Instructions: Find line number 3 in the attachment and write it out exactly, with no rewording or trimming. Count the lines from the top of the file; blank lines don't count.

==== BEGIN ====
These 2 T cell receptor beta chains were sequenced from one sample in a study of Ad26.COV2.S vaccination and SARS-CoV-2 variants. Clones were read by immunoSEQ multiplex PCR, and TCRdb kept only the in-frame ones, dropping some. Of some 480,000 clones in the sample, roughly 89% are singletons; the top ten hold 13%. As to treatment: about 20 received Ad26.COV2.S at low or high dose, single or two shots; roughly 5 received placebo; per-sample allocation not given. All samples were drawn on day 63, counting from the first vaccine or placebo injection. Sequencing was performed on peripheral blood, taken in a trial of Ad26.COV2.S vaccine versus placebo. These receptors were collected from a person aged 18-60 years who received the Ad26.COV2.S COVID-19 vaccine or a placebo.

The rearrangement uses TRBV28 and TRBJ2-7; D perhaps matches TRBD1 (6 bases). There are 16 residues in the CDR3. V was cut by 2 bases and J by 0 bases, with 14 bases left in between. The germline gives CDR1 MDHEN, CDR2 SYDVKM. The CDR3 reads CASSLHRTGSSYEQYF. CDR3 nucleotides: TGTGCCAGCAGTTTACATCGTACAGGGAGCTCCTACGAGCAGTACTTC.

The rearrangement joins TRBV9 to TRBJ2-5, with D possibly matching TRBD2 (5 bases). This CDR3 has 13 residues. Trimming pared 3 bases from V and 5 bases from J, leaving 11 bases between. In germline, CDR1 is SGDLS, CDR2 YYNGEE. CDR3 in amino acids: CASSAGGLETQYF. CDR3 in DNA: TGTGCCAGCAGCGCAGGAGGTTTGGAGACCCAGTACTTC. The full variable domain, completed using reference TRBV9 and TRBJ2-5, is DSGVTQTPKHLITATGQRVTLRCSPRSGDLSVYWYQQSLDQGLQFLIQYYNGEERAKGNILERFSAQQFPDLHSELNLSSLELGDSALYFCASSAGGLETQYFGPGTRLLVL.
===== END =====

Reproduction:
The rearrangement joins TRBV9 to TRBJ2-5, with D possibly matching TRBD2 (5 bases). This CDR3 has 13 residues. Trimming pared 3 bases from V and 5 bases from J, leaving 11 bases between. In germline, CDR1 is SGDLS, CDR2 YYNGEE. CDR3 in amino acids: CASSAGGLETQYF. CDR3 in DNA: TGTGCCAGCAGCGCAGGAGGTTTGGAGACCCAGTACTTC. The full variable domain, completed using reference TRBV9 and TRBJ2-5, is DSGVTQTPKHLITATGQRVTLRCSPRSGDLSVYWYQQSLDQGLQFLIQYYNGEERAKGNILERFSAQQFPDLHSELNLSSLELGDSALYFCASSAGGLETQYFGPGTRLLVL.